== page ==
In what would be a first for Kim Jong Un, Syrian President Bashar al-Assad was reportedly quoted as saying that “I am going to visit the DPRK and meet HE Kim Jong Un.” This was reported by North Korea’s KCNA news on May 30. If Assad visits North Korea, he would be the first head of state to meet with Kim in his home country. Assad was also quoted as saying that Kim would “achieve the final victory and realize the reunification of Korea without fail,” according to the BBC.
The relations between North Korea and Syria dates back to 1966 when the two countries began their relations. The relationship was further cemented in 1973 when North Korea sent weapons and military support during the Arab-Israeli war. The support included 530 troops including pilots, reported Reuters.
Furthermore, a UN report in February claimed that North Korea had supplied Syria with supplies to make chemical weapons. This was a big claim to make, considering that Assad says he does not stockpile any chemical weapons. However, the Syrian regime is known for deploying chemical weapons throughout the civil war that has waged on for over seven years.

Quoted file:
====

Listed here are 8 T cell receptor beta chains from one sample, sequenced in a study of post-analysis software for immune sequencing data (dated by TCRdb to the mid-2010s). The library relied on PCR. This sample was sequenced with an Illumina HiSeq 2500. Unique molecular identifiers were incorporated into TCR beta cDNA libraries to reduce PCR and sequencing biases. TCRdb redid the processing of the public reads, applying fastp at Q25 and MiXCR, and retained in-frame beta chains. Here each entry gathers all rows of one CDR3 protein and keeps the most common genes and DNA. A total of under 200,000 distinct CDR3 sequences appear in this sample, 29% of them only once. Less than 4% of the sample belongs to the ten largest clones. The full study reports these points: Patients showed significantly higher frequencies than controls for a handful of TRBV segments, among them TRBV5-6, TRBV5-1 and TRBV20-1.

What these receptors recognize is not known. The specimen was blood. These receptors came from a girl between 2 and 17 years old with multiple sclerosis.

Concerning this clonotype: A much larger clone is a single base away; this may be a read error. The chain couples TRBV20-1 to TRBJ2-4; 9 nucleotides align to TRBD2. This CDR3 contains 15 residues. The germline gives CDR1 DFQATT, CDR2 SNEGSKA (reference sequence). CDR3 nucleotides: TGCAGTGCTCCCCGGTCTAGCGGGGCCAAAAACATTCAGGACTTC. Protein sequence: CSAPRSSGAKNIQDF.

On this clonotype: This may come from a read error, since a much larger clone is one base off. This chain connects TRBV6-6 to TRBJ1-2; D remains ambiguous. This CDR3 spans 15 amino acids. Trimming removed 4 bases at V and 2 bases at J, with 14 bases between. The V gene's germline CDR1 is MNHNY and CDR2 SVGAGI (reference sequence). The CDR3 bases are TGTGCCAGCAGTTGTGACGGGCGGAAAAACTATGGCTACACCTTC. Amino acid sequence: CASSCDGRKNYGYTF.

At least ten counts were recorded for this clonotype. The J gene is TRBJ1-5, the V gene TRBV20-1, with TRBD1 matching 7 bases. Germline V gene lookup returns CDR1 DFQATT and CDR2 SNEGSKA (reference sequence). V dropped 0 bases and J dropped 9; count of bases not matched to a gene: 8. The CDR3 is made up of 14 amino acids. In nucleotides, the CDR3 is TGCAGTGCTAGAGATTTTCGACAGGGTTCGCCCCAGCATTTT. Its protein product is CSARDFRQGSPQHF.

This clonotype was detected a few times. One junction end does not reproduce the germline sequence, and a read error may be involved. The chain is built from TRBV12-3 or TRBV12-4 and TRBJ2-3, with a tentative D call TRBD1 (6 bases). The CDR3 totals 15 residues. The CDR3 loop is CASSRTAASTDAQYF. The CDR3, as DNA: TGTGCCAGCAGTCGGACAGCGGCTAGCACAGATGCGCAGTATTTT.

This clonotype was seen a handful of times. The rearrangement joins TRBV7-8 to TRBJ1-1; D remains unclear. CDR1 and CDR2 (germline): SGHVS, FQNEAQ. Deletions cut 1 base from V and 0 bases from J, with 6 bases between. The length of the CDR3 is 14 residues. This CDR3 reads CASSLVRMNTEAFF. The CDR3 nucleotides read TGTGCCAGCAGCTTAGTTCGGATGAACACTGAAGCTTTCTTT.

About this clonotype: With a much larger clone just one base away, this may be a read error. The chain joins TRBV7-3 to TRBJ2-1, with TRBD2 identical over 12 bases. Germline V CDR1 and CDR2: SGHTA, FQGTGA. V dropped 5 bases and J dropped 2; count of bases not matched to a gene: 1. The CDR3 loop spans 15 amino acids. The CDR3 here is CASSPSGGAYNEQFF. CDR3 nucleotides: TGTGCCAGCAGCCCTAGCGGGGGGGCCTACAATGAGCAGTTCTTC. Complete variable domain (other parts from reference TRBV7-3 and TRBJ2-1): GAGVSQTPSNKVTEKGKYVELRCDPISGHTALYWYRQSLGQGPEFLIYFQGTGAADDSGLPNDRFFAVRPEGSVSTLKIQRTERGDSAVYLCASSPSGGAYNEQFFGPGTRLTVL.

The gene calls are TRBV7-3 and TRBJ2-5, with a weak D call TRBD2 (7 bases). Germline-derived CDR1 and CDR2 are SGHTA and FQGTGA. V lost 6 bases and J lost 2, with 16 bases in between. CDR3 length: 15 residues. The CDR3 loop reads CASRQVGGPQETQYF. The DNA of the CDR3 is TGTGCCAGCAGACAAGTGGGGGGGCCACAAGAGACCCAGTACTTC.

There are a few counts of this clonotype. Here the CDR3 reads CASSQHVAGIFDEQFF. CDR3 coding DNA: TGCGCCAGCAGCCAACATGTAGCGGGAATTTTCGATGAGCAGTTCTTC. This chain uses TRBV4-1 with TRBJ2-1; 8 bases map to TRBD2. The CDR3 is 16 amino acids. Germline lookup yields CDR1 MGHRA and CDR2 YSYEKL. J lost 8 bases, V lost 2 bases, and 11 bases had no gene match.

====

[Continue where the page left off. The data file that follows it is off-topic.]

In recent months, Kim has extended invitations and have met with various world leaders. This has included meeting with Chinese President Xi Jinping and South Korean President Moon Jae-in. Kim may also be meeting with Russian President Putin. On June 12, Kim is also planning on meeting with President Trump.
Whether Assad will really be visiting North Korea has yet to be confirmed by the Syrian government. However, Assad also reportedly stated that “The Syrian government will as ever fully support all policies and measures of the DPRK leadership and invariably strengthen and develop the friendly ties with the DPRK.”
For Assad to leave Syria in itself would be newsworthy, considering he has not left Syria very often during the seven-year civil war in his country. However, Assad has reportedly visited Russia several times, and the last visit took place in May. The Washington Post also noted that there has been no concrete date or time stated for the potential visit by Assad.
Since North Korea and Syria have been allies for decades, the announcement of a meeting is not entirely surprising. Especially considering that in 2007, Israel destroyed a nuclear reactor in Syria. Many believe that Syria was able to develop the nuclear reactor only with help from North Korea. The extent of the help is unknown, but some believe that the design was provided to Syria by North Korea.